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Getting kids to school on time

(242 Posts)
MarkyTinTin Tue 07-Jan-20 23:15:22

I’m a working dad but lucky enough to work from home 2 days a week so I can take my two dds to school those days. I always get them to school ASAP after it opens - my older d hates being late

Wife does not work but gets the dds to school late every day she has to take the. Not hugely late but always a couple of minutes. I can’t do anything about it and she is habitually late for everything. it’s having an impact on kids and our marriage as I think totally unacceptable. Have tried talking about it and playing the “be on time for the sake of our d” card but nothing changes - this has been 2 years now and at my wits end / stuck for solutions. We have no traffic issues and it’s just down to her leaving 10 mins earlier each day. Am I being unreasonable expecting our children to be delivered on time to school and can anyone advise on alternative strategies to change this behaviour (assuming unacceptable?).

I would give up my job to get them to school on time, but dw is not looking for work so we would lose everything. I can’t stand it any more - grateful for some ideas / alternative strategies please! Thank you 🙏

OP’s posts: |
soapboxqueen Tue 07-Jan-20 23:17:34

What does she say as to why she is late?

Knittedfairies Tue 07-Jan-20 23:18:26

Has anyone at school complained about your children being late?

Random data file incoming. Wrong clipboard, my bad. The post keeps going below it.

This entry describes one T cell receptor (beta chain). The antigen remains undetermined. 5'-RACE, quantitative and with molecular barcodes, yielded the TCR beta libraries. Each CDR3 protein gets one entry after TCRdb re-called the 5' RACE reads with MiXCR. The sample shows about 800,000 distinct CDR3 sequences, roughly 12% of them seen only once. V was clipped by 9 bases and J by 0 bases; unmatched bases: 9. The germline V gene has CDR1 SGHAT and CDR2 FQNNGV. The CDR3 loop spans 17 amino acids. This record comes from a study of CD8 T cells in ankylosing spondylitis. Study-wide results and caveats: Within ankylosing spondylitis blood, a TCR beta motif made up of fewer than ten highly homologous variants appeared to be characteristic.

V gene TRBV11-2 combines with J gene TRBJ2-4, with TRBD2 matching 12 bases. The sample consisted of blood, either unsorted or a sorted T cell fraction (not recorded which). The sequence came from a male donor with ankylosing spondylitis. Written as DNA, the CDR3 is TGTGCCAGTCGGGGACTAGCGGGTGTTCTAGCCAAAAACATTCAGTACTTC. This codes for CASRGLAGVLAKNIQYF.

Designerenvy Tue 07-Jan-20 23:20:05

No advice but why the hell can't she get out the door in the mornings? It's a struggle for us all but we do it.
My kids would hate being late regularly for school, it's not fair on the kids.
I'd get quite cross if I were you and say it as it is. It's not acceptable.

SuperSleepyBaby Tue 07-Jan-20 23:22:26

If its only a few minutes late then it sounds like you are overreacting - are there other issues between you apart from this?

I am always early to everything and my DH is always late. He drops the children to school a few minutes late everyday but its not the end of the world - plenty of other parents are a few minutes late too. DH has lots of good things about him but is not perfect - like any of us.

MarkyTinTin Tue 07-Jan-20 23:22:59

Often blames the kids for being late, but this can’t be every day and i think actually down to spending too long on her personal care in the morning (over an hour) as the kids only have time for a few mouthfuls of breakfast before they rush out of the door a few mins before 9am.

OP’s posts: |
Nanny0gg Tue 07-Jan-20 23:23:02

What does their teacher/HT say? Is it mentioned at parents' evenings?

MarkyTinTin Tue 07-Jan-20 23:24:12

It’s mentioned to me by other parents - more in jest but it’s obviously a problem. The school has not spoken to me about it personally....

OP’s posts: |
MissMarks Tue 07-Jan-20 23:24:32

How late are we talking? 5/10 minutes? If so I wouldn’t worry. I am like this a lot of the time- it is due to underestimating how long things will take and being disorganised. In the grand scheme of things a little lateness isn’t that big a deal if the school aren’t raising concerns. My children are at a private school and there are loads of parents like me who are successful in other areas of their life but always five minutes late for school!

Singlebutmarried Tue 07-Jan-20 23:26:23

This must be being flagged up by the school surely?

On the school run it’s the same people every day dropping off after the kids have gone in.

I’m amazed that they’re been consistently late for four years (at DDs school)

slipperywhensparticus Tue 07-Jan-20 23:26:33

How old are the kids? Mine get themselves dressed and breakfast so I can shower

JockTamsonsBairns Tue 07-Jan-20 23:26:37